As we mourn the sea mammals that have beached in our shores and died due to human recklessness, this month, the country highlights the importance and the impact of our ocean to our own lives. May is “Month of the Ocean” by virtue of Presidential Proclamation No. 57 signed by then President Joseph Estrada in 1999.
To mark the 20th year, activities will be conducted to highlight the importance and significance of conservation, protection, and sustainable management of Philippine coastal and marine resources. We have not yet heard of the plans of the Department of Environment and Natural Resources (DENR) and the Department of Agriculture through the Bureau of Fisheries and Aquatic Resources (DA-BFAR) on their activities but we are aware that civil society organizations are preparing for an event to mark this month.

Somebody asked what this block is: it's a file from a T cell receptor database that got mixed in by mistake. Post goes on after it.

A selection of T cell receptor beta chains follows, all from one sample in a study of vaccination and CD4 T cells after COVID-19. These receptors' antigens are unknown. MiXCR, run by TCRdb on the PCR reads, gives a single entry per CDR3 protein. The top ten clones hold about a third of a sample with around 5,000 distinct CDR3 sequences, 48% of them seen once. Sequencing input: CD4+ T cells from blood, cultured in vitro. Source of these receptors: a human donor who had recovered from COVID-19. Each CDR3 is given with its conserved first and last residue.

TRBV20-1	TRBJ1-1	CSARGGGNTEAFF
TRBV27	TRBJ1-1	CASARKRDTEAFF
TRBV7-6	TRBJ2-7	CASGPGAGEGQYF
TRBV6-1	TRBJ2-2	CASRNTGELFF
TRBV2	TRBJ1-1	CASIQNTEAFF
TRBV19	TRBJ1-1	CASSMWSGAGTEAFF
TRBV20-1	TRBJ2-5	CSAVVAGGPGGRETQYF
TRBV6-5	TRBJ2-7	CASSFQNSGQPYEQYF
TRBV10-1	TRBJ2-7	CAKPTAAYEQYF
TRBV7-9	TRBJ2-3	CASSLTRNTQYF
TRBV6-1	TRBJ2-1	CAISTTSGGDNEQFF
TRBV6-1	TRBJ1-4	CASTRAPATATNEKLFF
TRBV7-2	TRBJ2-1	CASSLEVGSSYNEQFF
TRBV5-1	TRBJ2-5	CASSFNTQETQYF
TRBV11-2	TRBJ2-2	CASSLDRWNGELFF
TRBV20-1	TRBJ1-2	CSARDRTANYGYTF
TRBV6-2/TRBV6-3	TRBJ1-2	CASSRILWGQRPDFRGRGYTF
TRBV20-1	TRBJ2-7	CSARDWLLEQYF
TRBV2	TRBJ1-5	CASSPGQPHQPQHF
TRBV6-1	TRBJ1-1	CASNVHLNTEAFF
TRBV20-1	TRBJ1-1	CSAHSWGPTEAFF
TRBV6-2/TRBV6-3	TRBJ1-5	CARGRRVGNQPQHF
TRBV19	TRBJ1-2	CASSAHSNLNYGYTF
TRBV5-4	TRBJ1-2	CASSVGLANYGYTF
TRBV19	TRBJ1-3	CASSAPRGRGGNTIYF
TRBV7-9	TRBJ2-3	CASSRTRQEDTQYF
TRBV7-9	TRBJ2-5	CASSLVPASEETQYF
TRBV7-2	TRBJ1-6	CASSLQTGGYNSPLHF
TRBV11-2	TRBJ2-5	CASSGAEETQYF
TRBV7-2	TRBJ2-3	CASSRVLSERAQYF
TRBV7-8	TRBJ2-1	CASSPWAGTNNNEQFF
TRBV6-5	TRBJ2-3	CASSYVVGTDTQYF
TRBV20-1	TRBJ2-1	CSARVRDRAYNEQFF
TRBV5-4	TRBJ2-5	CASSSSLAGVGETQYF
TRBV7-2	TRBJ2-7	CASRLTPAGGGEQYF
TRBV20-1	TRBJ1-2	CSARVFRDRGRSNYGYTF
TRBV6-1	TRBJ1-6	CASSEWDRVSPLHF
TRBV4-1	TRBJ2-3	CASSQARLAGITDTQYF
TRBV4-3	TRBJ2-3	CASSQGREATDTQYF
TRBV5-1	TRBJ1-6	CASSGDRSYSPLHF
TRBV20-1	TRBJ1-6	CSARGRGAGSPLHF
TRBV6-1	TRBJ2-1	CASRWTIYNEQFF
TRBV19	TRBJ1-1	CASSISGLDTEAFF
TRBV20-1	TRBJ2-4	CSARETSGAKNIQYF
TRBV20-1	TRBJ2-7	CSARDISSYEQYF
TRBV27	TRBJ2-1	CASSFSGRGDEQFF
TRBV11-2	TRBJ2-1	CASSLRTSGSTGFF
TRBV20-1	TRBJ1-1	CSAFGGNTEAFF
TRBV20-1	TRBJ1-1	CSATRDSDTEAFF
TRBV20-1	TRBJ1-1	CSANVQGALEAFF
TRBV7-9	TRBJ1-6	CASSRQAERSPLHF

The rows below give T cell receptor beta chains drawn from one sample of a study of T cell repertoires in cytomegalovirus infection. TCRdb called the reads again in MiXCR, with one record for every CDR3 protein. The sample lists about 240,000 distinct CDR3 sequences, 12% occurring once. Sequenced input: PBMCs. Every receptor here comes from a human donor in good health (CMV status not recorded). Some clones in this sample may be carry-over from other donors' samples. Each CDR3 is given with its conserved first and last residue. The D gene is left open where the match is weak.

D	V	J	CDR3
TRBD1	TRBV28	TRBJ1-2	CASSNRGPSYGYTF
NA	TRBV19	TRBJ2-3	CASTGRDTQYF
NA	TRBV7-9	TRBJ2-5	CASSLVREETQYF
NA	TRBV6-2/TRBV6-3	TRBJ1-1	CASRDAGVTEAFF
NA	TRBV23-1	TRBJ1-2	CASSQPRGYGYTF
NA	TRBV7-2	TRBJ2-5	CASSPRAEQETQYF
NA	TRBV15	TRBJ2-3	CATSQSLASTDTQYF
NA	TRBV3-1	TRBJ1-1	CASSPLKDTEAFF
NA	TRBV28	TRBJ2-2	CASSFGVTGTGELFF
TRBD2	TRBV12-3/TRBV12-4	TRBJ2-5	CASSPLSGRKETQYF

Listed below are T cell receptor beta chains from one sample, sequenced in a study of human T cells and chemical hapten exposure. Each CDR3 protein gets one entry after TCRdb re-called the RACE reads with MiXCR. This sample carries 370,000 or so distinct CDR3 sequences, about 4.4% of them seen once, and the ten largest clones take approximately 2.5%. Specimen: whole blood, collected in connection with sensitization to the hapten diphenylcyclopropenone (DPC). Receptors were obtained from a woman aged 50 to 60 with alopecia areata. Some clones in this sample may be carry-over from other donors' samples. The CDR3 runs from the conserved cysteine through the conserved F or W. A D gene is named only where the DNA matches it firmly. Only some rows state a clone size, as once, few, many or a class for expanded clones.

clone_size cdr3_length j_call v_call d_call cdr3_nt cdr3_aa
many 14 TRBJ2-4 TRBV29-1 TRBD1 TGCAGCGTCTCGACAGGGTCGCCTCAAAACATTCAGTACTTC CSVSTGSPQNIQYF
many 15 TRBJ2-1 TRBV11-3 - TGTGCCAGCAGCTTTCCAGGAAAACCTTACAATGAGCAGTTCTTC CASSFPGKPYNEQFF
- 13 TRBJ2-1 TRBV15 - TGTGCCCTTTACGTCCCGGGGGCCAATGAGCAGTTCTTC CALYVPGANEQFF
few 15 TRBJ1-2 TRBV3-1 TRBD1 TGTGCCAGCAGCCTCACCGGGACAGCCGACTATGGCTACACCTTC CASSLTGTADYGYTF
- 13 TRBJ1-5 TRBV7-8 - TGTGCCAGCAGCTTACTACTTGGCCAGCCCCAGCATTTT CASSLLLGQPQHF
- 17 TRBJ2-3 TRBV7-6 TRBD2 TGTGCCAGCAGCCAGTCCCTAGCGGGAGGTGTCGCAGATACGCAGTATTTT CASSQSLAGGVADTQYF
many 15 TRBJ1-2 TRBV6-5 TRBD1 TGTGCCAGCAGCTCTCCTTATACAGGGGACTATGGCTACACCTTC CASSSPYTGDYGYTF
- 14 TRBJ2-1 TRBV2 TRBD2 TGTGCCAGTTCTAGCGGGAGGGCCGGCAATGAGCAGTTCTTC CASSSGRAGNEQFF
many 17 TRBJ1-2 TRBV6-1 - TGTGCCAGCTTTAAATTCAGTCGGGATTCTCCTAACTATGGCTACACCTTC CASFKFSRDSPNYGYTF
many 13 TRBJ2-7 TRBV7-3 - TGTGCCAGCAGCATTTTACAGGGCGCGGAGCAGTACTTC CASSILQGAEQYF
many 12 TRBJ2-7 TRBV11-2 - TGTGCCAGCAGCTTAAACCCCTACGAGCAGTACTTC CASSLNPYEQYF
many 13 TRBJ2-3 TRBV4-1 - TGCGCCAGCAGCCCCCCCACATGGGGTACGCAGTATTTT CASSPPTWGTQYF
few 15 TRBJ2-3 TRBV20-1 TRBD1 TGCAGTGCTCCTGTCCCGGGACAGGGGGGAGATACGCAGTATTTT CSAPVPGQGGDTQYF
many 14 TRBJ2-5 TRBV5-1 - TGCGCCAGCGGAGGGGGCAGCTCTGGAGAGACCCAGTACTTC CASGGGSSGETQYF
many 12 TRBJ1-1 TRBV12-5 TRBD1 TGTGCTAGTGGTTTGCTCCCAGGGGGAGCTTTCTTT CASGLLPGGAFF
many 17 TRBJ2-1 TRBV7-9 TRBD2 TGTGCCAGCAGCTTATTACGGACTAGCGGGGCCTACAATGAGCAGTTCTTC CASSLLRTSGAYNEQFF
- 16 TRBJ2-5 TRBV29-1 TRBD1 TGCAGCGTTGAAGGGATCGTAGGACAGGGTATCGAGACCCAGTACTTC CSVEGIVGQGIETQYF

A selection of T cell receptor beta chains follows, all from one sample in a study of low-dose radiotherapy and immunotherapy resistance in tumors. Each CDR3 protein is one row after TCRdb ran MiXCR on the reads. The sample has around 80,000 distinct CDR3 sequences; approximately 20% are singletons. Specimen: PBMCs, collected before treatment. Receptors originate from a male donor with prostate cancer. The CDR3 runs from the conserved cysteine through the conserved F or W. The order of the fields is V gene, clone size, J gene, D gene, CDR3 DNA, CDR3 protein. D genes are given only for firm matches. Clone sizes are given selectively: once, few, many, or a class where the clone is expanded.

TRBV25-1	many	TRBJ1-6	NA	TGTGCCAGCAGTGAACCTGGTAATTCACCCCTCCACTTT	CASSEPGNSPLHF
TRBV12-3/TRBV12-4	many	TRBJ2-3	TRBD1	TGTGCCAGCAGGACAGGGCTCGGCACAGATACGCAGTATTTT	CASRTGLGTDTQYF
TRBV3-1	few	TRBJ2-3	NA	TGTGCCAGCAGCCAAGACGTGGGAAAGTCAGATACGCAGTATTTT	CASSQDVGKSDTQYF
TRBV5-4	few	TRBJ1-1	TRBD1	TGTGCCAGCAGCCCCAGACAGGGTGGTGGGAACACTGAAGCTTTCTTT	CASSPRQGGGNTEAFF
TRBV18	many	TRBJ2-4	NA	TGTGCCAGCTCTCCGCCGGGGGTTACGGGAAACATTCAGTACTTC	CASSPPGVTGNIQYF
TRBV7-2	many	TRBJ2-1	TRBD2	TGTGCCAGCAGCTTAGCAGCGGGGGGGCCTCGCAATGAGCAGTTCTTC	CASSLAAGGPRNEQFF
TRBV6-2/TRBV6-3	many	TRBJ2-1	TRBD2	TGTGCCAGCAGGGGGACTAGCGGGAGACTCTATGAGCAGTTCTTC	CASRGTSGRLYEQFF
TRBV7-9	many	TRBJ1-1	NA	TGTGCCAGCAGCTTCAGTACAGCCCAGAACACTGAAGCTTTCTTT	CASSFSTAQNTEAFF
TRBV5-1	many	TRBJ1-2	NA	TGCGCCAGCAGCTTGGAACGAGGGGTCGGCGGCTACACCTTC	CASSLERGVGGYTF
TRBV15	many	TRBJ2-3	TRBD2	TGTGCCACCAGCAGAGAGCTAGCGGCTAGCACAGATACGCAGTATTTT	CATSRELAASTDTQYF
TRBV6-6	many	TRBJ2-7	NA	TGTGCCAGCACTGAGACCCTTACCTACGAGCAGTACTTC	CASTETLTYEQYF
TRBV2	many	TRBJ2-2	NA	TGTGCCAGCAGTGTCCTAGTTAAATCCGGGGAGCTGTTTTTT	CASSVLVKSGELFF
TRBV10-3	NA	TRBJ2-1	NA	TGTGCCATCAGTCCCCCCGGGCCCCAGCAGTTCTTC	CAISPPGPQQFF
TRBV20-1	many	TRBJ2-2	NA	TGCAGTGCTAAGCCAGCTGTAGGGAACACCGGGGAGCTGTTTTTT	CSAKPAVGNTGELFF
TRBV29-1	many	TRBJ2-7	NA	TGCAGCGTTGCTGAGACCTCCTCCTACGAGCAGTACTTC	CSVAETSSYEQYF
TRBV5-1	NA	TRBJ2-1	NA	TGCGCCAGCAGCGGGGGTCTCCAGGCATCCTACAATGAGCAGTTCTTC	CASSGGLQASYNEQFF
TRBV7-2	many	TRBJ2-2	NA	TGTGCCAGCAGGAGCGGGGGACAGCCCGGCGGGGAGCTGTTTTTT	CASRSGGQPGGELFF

As an archipelagic country, we are blessed with a long coastline that provides us with food and other important human needs. But we have failed to protect and conserve our natural resources. Coastline communities remain the most poor and we are losing our fishes to so many factors, one of which is overfishing.
We have to face the reality that climate change will affect this part of the world first. The health of our coral reefs depends so much on our own efforts to save what we have left. With the extreme weather changes we are now experiencing, we need to protect with vigor our front line barriers against coastal calamities.
Our coastal and marine ecosystems such as the coral reefs, seagrass beds and mangroves directly impact our own survival. Let’s make this month’s observance the beginning of a more sustained action to save the ocean.